Your Only Job During the Holidays

The number one reason that folks feel depressed during the holidays is because they do not feel welcome, a part of a village, or loved as they are. There are habits that have been acceptable for a long time that we as parents and friends must change. If this is the season for kindness, than we must go beyond random acts of kindness to strangers and really be kind and absolutely loving to those around us.

From top left: my husband, Doug, my oldest granddaughter’s dad (and Emily’s ex), Bret, my son-in-law, Reed (Emily’s husband), my son, Andy, his girlfriend, Bree, my granddaugher, Maryjane, my daughter, Emily with Ayla, Bret’s brother, Bailey, me, Shyanne’s boyfriend, Jake, and in front is Shyanne. They are all apart of my family.

Now, this is important- Number One- no nagging. For god’s sake, we don’t really think that nagging will endear our children to us, do we? Your grown children make decisions every day- hard ones- and are becoming the people they are meant to be (whether they are eighteen or fifty-five!) and they need support, not “advice.” Once they head out that front door as a young person setting out into the world, their business is no longer yours. They are more likely to come to you for advice and friendship if you are not already badgering them. The way they raise their children is not your business either. They can homeschool, travel the world, be strict, have no rules, or send them to private school. Our only job is to show by example unconditional love. Unconditional love. That is what this world needs more of, especially around the holiday table.

Perhaps your daughter brings home a young man with a mohawk or her new girlfriend. Or your son brings home a woman your age, or someone of a different religion. Maybe your child quit college to your dismay and your daughter moved in with her best friend who has less-than-admirable habits. (None of that is your business.) Our job now is to be undeniably loving, welcoming, supporting, hugging, happy and accepting examples of love. That is what people need. Unconditional love.

I adore all of my kids’ friends. Many of them call me mama. Everyone knows that we can squeeze in more chairs. I will have plenty of food. Everyone is welcome at my table- mohawk or not. They also know they can call me to talk or if they need advice.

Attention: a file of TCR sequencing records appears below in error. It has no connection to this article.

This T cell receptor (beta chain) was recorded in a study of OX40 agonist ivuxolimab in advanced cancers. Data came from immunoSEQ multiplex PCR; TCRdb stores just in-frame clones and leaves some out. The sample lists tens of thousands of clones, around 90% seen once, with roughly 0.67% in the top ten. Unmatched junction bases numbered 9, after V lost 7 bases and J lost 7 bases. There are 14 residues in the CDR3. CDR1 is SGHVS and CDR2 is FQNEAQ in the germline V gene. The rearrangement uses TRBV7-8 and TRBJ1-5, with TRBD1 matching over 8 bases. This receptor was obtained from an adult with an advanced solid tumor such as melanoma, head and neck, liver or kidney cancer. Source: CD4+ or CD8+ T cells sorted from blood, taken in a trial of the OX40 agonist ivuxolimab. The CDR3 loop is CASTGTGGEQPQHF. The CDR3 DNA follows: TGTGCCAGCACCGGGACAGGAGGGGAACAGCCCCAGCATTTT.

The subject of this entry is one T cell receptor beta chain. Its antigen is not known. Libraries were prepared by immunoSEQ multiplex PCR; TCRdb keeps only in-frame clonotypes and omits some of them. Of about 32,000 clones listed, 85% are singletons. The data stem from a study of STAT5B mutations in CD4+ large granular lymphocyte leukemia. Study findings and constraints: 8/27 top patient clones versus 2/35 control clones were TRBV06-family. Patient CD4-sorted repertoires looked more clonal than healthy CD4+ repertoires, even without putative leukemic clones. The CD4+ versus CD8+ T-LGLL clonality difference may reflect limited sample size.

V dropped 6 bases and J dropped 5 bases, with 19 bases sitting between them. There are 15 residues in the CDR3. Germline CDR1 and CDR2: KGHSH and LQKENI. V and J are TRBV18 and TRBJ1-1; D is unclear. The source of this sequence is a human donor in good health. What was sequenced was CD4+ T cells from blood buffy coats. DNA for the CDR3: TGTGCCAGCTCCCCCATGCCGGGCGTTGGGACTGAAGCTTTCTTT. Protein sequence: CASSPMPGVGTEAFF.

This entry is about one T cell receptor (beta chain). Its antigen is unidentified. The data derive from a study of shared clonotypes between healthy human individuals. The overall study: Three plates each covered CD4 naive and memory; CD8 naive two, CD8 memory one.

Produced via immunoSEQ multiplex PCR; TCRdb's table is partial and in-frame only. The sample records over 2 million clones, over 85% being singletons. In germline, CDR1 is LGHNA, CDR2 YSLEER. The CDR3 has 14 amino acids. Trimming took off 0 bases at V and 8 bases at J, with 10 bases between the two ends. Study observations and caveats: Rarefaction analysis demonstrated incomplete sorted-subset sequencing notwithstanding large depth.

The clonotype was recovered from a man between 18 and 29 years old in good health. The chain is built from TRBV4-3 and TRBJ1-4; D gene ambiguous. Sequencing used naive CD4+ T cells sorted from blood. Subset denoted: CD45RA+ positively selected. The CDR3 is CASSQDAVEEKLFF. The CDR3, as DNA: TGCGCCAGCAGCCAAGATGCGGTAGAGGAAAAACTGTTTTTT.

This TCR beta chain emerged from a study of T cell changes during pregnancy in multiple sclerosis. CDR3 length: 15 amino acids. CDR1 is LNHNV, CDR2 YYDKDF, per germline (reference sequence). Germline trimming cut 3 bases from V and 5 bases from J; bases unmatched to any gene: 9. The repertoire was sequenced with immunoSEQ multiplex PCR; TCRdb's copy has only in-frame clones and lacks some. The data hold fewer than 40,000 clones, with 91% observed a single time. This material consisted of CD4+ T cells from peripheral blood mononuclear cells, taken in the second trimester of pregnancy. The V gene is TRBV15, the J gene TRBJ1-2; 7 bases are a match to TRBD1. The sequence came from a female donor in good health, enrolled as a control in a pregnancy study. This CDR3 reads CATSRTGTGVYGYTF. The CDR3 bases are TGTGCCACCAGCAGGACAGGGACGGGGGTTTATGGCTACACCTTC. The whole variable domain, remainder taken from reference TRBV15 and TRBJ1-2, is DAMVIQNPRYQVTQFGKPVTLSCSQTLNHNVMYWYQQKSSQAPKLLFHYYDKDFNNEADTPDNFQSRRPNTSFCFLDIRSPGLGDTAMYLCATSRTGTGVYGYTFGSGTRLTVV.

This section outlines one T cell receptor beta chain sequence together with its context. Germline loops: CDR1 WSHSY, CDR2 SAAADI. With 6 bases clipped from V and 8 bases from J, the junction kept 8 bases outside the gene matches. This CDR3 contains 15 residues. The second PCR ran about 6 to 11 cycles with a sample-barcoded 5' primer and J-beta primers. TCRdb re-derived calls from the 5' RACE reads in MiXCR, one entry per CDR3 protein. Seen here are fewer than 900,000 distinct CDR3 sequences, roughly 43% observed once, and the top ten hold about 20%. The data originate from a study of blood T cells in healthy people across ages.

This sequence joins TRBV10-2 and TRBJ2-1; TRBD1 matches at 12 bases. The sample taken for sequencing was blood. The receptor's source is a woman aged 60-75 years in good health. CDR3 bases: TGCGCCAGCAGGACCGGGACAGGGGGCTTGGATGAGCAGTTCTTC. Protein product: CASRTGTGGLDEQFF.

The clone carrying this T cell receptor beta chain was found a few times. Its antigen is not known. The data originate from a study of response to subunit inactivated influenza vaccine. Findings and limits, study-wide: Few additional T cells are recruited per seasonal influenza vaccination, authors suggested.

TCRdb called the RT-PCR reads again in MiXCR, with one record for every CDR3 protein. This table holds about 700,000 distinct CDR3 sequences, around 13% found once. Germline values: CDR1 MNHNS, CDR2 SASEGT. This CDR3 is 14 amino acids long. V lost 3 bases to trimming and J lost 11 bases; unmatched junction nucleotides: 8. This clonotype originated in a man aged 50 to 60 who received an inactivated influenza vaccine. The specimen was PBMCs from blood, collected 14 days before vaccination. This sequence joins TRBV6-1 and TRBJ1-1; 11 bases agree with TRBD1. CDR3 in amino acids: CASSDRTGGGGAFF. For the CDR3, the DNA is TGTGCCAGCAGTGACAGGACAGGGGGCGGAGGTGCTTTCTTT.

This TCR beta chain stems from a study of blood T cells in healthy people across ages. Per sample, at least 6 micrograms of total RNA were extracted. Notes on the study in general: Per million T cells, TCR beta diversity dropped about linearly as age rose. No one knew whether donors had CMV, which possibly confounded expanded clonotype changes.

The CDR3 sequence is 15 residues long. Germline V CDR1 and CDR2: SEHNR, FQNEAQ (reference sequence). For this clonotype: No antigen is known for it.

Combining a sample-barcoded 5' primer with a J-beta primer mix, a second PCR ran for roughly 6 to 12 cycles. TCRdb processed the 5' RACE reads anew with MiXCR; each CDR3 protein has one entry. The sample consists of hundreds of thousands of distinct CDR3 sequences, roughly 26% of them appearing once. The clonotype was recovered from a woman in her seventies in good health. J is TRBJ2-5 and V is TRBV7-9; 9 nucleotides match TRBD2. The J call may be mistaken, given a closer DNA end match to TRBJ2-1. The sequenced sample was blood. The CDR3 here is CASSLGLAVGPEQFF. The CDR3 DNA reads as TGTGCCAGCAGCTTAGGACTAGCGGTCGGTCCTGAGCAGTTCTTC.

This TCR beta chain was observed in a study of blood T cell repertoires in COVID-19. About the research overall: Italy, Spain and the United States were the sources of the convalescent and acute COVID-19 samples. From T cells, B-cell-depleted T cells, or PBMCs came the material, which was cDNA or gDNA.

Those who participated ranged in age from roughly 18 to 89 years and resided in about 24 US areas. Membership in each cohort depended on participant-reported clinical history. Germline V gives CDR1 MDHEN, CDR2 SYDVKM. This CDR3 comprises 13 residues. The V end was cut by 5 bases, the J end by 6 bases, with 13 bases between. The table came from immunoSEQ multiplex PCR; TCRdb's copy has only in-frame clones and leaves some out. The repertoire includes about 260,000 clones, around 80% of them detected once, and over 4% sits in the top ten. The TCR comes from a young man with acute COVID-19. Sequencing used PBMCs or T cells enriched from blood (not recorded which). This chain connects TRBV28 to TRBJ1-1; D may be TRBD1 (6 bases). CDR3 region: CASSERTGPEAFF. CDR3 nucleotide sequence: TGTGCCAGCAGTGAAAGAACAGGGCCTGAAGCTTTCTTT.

My mother used to say (following the advice of many parenting gurus) that she is not our friend, she is our mother. That is too bad, because she is still not my friend, sadly. Be friends with your kids, their friends, the neighbors down the street, the woman who just lost her husband, the coworker without family here, the people that Creator sends into your life. They are not being sent to you to be saved, they are being sent to you to be loved.

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Let’s make this holiday season a bright one for others by accepting them as they are, opening your home and table to them, offering respite from expectations, and offering unconditional love. See how that doesn’t just change your world and the world around you.

The Journey of Color and Life

Can I be everything?  Can I recognize the ribbons of similarity running through each divine celebration and realize they are all intertwined and so similar that our entire life is a joyous journey overlooked by the Divine?  Can I be Amish and Catholic and Jewish and Messianic and Methodist?  Can I be Buddhist and Hindu and Wiccan and myself?  Can I celebrate Hanukkah, and Beltane, and Christmas too?

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Love God, Love ourselves.  Are those not our only commandments?  Those can certainly be taken from meditation to maypole.  Those that use their books of designated scripture to pick out what they wish and translate it how they wish, to feel pity on others and make themselves feel better are sadly stuck in chains.  That the One created all people and traditions and colors and life is bigger than we can fathom.  I breathe in the excitement of all this.